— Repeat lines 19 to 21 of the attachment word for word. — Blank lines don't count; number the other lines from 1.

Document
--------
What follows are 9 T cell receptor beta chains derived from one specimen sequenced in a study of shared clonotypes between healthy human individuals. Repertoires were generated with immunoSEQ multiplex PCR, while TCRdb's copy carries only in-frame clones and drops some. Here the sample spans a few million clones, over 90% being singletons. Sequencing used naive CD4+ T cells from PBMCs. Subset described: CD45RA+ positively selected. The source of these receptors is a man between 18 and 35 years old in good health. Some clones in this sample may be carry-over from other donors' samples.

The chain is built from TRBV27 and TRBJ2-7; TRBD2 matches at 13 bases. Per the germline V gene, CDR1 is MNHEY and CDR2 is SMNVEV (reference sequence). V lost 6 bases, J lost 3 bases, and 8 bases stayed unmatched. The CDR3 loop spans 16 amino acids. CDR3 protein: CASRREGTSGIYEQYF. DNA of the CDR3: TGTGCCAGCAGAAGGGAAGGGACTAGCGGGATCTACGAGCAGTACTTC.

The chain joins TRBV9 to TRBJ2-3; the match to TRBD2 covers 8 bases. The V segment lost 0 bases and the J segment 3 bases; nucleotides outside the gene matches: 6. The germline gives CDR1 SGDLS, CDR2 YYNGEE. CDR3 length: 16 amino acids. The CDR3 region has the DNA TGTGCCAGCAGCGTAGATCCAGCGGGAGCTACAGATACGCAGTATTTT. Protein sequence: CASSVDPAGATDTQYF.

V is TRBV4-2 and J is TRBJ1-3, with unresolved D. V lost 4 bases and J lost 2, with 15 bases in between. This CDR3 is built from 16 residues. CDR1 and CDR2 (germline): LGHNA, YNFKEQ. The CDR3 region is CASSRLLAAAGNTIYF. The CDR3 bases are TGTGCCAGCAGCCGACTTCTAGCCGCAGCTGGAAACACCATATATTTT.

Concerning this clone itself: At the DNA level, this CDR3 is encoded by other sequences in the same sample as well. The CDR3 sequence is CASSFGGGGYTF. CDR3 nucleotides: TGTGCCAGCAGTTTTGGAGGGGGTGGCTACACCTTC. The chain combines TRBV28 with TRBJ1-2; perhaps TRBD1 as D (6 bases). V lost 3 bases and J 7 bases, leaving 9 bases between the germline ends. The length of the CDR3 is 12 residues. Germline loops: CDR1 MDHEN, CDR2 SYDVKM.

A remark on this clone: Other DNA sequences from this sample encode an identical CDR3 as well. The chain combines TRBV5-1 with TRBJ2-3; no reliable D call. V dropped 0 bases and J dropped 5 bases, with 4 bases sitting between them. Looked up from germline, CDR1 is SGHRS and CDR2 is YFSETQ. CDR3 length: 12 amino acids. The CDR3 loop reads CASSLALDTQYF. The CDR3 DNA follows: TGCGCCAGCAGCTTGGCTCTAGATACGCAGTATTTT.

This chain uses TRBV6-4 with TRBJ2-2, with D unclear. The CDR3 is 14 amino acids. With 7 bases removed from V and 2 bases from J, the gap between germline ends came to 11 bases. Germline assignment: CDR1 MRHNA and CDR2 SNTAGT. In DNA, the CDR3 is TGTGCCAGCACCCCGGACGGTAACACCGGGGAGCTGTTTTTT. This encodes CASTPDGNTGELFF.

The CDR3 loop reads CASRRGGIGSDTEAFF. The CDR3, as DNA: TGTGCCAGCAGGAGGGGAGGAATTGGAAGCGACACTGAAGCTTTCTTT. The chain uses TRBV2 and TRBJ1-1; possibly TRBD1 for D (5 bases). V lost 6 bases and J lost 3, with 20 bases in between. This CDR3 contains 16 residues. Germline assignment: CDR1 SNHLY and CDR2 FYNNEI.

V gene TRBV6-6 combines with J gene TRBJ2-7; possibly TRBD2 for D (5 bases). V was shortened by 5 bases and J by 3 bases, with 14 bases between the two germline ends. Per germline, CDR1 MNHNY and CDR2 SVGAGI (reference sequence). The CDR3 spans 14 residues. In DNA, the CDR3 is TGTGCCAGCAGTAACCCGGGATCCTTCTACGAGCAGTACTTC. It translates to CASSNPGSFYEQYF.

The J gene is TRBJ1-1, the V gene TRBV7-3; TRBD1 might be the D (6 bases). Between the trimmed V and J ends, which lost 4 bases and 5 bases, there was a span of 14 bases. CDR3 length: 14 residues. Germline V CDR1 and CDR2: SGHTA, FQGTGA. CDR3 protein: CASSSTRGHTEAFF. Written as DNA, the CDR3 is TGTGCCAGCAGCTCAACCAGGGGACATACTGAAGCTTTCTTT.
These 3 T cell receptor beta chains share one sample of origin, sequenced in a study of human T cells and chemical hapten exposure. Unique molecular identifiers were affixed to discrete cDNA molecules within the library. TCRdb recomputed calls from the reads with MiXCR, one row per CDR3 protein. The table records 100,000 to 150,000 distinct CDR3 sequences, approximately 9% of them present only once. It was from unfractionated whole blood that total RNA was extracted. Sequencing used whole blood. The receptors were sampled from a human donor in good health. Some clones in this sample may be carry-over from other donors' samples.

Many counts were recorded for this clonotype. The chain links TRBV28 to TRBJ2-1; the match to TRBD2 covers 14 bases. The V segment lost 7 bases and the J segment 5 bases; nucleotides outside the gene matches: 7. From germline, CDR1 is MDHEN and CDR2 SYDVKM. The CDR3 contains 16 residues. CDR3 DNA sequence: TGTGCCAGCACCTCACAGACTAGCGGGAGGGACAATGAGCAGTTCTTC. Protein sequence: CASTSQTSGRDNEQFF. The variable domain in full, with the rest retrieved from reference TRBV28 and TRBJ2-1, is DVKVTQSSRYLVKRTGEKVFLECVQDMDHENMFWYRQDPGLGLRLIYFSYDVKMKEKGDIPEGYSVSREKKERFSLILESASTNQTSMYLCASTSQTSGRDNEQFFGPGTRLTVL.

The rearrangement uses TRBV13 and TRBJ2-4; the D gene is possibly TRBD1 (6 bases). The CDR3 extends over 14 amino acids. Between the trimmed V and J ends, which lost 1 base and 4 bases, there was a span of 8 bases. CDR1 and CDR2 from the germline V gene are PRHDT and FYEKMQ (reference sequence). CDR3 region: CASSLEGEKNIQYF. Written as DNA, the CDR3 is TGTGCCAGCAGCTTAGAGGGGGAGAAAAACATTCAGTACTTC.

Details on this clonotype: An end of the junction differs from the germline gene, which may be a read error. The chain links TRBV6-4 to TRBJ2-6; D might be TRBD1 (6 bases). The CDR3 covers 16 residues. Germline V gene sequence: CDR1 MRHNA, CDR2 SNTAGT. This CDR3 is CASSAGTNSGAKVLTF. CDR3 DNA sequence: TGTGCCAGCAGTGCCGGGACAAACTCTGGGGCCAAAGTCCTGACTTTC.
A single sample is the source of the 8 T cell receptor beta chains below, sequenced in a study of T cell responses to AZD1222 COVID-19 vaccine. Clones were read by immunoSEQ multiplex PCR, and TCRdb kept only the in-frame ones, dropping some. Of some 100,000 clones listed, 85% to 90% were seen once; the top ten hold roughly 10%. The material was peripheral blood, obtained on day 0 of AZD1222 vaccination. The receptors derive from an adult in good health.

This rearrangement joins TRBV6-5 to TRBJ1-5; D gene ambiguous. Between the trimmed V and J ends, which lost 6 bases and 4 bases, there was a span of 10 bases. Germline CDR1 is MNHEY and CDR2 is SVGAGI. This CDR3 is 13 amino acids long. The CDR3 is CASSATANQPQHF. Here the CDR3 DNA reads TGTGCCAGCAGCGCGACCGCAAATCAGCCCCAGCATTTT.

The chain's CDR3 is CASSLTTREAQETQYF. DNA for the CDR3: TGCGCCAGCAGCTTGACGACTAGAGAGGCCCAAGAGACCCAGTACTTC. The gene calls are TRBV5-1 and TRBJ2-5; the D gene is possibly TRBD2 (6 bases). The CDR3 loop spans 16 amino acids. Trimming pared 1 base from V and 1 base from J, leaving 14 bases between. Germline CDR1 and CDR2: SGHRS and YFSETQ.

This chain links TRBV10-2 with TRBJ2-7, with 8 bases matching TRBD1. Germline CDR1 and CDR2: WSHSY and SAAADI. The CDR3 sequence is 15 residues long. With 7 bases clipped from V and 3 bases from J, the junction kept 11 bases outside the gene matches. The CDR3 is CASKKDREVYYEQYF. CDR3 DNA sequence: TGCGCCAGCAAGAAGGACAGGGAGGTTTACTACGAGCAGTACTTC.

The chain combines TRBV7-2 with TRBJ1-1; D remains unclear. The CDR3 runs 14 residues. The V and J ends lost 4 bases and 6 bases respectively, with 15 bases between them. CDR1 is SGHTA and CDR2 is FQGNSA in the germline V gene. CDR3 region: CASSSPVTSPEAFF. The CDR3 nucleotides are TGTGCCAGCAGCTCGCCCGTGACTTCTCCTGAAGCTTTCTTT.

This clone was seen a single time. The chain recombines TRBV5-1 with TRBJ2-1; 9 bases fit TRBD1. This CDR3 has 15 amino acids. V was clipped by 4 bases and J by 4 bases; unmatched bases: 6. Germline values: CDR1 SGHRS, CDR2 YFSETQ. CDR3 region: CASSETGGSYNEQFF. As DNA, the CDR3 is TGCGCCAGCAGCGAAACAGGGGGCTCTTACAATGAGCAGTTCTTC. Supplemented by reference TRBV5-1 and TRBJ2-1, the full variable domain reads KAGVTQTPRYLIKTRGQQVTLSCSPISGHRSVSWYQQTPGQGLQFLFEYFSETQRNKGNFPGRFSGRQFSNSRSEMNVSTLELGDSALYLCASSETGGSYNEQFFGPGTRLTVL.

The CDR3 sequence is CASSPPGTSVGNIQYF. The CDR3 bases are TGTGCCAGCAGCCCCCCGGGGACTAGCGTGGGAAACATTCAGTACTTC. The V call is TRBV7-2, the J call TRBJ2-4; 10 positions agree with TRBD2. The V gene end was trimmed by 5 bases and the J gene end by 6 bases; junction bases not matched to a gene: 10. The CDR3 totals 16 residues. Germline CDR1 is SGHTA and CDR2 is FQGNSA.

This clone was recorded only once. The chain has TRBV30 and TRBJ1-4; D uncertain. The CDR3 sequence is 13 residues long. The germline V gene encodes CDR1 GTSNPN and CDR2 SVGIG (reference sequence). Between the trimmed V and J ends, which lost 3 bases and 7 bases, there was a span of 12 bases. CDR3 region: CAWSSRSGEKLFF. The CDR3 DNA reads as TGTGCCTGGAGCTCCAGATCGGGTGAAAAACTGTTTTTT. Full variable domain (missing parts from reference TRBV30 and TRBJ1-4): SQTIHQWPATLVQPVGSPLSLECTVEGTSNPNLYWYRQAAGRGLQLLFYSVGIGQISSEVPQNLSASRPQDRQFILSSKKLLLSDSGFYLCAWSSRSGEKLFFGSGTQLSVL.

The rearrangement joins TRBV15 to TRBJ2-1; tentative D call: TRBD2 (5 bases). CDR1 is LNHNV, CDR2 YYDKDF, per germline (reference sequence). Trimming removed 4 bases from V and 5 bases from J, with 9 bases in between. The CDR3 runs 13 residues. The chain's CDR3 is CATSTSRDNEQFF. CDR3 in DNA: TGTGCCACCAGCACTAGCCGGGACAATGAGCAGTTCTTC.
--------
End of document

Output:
The chain combines TRBV7-2 with TRBJ1-1; D remains unclear. The CDR3 runs 14 residues. The V and J ends lost 4 bases and 6 bases respectively, with 15 bases between them. CDR1 is SGHTA and CDR2 is FQGNSA in the germline V gene. CDR3 region: CASSSPVTSPEAFF. The CDR3 nucleotides are TGTGCCAGCAGCTCGCCCGTGACTTCTCCTGAAGCTTTCTTT.

This clone was seen a single time. The chain recombines TRBV5-1 with TRBJ2-1; 9 bases fit TRBD1. This CDR3 has 15 amino acids. V was clipped by 4 bases and J by 4 bases; unmatched bases: 6. Germline values: CDR1 SGHRS, CDR2 YFSETQ. CDR3 region: CASSETGGSYNEQFF. As DNA, the CDR3 is TGCGCCAGCAGCGAAACAGGGGGCTCTTACAATGAGCAGTTCTTC. Supplemented by reference TRBV5-1 and TRBJ2-1, the full variable domain reads KAGVTQTPRYLIKTRGQQVTLSCSPISGHRSVSWYQQTPGQGLQFLFEYFSETQRNKGNFPGRFSGRQFSNSRSEMNVSTLELGDSALYLCASSETGGSYNEQFFGPGTRLTVL.

The CDR3 sequence is CASSPPGTSVGNIQYF. The CDR3 bases are TGTGCCAGCAGCCCCCCGGGGACTAGCGTGGGAAACATTCAGTACTTC. The V call is TRBV7-2, the J call TRBJ2-4; 10 positions agree with TRBD2. The V gene end was trimmed by 5 bases and the J gene end by 6 bases; junction bases not matched to a gene: 10. The CDR3 totals 16 residues. Germline CDR1 is SGHTA and CDR2 is FQGNSA.